WASHINGTON — Rejecting criticism that they are acting too hastily, members of Congress plan to introduce legislation this week supporting President Bush's proposal to expand financing for religious charities, including a provision to help alleviate hunger.
The proposal would give new tax incentives for charitable donations and allow religious charities to receive federal money for social programs, including child welfare and after-school care, crime prevention, job training and hunger relief.
Lawmakers said that while they respected their religious critics, whether evangelical Protestants or reform Jews, they believed the new programs would neither corrupt religious institutions nor threaten the wall between church and state.
"The right has to be careful that they don't make the same mistakes they made in the 1950s and 1960s during the civil-rights movement," said Rep. J.C. Watts Jr., R-Okla.
Watts and Rep. Tony P. Hall, D-Ohio, will introduce the bill on Wednesday as Sen. Rick Santorum, R-Pa., introduces a more limited version in the Senate.
"We are moving full steam ahead in drafting legislation," said Santorum, who is co-sponsoring his bill with Sen. Joseph Lieberman, D-Conn.
The Senate bill will include tax credits to help low-income workers open savings accounts, charitable contribution deductions for people who do not itemize deductions on their income tax returns, and full deductions for donations of food to charities. Lawmakers say they hope the deduction for food will encourage more restaurants and grocers to give to charities.
Hall, who asked that the food provision be added to the bill before he co-sponsored it, said he was surprised by the opposition to the measure. As founder of the Congressional Hunger Center, Hall said, he had seen religious organizations use federal money to fight hunger overseas.
"This is a no-brainer," he said. "I have seen this thing work overseas for a very long time, so why can't we use the same funding to care for our own people in this country?"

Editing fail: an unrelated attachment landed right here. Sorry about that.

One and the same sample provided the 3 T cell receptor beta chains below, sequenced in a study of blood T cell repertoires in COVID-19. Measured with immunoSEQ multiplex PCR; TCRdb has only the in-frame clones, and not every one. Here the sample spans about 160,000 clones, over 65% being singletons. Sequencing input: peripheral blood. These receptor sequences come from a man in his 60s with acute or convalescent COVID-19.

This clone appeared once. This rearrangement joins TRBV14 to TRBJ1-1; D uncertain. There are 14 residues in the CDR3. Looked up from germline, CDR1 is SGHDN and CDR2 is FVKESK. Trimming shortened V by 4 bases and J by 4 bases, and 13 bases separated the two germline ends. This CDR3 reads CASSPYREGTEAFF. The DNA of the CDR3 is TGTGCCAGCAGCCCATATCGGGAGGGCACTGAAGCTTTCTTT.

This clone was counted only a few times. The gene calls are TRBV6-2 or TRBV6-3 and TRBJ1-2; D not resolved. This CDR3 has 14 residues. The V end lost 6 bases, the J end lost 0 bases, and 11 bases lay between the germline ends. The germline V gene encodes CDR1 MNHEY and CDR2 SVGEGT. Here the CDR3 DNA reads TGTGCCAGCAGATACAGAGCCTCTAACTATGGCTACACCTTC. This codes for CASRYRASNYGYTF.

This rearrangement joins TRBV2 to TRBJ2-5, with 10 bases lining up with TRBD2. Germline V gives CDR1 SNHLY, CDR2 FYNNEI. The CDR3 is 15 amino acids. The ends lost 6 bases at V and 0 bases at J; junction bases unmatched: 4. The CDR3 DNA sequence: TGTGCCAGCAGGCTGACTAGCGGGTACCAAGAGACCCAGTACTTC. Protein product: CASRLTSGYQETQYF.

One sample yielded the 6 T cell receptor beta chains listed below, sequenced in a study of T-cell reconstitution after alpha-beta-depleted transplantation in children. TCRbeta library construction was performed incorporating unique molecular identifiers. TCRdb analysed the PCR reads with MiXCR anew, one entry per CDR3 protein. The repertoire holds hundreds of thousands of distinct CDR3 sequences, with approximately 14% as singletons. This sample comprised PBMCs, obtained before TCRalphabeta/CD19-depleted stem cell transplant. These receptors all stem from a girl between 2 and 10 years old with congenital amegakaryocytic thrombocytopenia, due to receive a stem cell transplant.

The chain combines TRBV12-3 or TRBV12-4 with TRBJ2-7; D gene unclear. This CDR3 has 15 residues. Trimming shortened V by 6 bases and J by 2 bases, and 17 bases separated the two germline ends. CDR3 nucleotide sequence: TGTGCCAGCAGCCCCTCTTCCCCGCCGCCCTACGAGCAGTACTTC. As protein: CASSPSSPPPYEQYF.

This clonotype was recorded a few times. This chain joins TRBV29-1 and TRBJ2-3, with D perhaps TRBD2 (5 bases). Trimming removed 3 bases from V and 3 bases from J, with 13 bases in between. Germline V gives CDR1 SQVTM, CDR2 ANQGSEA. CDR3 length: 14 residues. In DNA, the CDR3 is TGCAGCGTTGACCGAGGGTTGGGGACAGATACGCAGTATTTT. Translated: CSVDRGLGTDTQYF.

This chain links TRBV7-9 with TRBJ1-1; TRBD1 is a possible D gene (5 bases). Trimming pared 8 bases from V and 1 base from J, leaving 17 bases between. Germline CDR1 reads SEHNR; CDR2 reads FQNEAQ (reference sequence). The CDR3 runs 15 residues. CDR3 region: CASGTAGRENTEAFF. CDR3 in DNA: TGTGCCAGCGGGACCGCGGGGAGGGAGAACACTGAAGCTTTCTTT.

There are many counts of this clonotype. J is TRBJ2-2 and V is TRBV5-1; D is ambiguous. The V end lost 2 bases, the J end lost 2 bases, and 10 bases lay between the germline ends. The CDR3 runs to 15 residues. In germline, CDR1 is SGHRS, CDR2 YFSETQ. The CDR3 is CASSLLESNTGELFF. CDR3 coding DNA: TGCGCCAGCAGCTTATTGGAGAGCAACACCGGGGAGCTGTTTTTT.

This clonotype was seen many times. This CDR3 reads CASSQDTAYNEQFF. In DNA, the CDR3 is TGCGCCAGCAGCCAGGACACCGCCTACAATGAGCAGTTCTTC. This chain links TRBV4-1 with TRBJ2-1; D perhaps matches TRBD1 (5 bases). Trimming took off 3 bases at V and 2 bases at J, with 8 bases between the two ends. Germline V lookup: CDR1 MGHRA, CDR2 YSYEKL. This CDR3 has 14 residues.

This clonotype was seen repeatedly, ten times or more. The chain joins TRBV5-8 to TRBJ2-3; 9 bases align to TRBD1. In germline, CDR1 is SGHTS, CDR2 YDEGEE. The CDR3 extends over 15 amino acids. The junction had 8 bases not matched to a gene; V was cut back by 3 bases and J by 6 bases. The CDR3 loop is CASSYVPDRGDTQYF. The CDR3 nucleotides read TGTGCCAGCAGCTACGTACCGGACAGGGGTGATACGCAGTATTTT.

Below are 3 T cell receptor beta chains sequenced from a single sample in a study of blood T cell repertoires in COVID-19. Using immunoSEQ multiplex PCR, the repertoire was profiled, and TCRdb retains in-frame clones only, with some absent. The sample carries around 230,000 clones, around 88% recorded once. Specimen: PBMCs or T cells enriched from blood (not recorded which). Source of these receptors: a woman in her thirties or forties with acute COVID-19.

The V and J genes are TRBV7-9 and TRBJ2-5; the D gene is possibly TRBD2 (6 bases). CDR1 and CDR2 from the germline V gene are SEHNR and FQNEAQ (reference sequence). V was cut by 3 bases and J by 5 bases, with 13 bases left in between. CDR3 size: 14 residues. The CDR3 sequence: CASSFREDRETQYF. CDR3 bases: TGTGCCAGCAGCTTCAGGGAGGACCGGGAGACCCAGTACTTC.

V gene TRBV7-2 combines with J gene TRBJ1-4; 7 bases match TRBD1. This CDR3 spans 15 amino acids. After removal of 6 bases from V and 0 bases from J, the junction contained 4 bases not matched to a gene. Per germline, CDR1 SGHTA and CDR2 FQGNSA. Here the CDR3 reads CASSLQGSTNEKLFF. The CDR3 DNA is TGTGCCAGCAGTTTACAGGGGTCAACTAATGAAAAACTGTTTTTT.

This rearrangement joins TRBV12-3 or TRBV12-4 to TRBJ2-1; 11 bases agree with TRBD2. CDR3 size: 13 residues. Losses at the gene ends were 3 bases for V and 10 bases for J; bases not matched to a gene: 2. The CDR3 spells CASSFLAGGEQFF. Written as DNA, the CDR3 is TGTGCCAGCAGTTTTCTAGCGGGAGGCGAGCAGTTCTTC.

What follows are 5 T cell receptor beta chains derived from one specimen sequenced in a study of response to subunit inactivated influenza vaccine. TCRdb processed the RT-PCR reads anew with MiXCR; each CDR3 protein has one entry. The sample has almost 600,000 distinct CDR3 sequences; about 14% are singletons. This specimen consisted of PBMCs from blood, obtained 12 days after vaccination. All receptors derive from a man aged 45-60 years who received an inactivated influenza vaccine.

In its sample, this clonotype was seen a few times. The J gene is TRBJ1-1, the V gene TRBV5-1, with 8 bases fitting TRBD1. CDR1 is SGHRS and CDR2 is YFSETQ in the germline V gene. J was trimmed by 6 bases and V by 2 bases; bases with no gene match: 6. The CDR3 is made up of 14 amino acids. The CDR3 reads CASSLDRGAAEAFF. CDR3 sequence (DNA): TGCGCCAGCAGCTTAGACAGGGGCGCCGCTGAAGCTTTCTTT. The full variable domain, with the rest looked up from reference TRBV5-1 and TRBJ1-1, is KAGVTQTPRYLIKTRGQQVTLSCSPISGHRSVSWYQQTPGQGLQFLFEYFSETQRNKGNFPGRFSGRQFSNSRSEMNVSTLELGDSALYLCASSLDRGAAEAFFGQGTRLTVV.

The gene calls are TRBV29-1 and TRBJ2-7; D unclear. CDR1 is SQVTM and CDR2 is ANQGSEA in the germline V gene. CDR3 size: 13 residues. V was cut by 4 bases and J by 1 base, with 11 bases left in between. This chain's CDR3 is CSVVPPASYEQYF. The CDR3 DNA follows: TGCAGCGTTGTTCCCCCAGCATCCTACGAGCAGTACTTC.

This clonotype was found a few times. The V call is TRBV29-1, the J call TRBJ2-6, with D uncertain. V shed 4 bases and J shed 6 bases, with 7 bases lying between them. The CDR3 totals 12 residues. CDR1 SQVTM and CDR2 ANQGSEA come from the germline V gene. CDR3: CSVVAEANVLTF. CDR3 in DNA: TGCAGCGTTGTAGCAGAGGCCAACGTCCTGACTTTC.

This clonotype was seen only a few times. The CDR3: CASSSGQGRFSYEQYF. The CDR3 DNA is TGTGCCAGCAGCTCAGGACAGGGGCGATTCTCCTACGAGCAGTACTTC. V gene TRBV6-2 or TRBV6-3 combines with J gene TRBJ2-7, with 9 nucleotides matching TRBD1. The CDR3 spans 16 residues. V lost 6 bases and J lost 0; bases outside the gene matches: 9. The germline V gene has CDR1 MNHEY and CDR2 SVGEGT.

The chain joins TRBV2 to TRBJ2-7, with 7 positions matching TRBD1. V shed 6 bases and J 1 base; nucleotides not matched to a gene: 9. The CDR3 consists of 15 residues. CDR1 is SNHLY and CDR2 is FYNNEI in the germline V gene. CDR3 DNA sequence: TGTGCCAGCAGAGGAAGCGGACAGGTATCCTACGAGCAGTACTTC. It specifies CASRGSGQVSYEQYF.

Some religious leaders say the fast-moving legislative agenda has put them in a quandary. They applaud the president for promoting their charitable work, but they worry that flaws in his proposal could undermine their efforts.
"The speed with which they're moving this along could blitz us away," said Michael Horowitz of the Hudson Institute, who is working with religious leaders trying to block giving money directly to churches, synagogues and mosques.
"There is far more disquiet in the religious community than the president realizes," Horowitz said.
In a joint letter with Marvin Olasky, one of Bush's original advisers on religious initiatives, Horowitz asked the president to drop the idea of directly financing religious charities. Accepting federal grants, they argued, would "exert strong and consistent pressure on religious groups to dilute or eliminate the very component of their programs that in their view are essential to their success."
The polite rancor reached such a pitch that John J. DiIulio Jr., director of the White House office for religious initiatives, was teased at a forum last week about the unwanted attention for his cause.
"Everywhere you go, you see faith-based initiative, faith-based initiative, faith-based initiative," said Hannah Rosenthal of the Jewish Council for Public Affairs.
In recognition of DiIulio's efforts, Rosenthal said, she presented him with a black T-shirt with a new logo for his office: FBI.
In an earlier speech, DiIulio said, "We're not in this to be 90-day wonders, and so we wouldn't mind at least 90 days before reading stories about our rise or demise."
DiIulio's major challenge remains persuading political leaders to expand charitable choices beyond the 1996 program established by former President Bill Clinton, which allows religious charities to compete equally for grants from the Department of Housing and Urban Development. Under Bush's plan, the same groups could compete for money from the departments of Justice, Labor, Education and Health and Human Services to pay for programs to fight poverty, as long as they agreed not to use prayer or worship in the programs.
Watts, whose bill includes this proposal, said he would argue that Catholic schools in poor neighborhoods were the best example of how it would work.
"Catholic schools educate Baptist kids, and they don't make them into Catholic kids," he said. "They're concerned about those kids learning reading, writing, arithmetic and computer skills."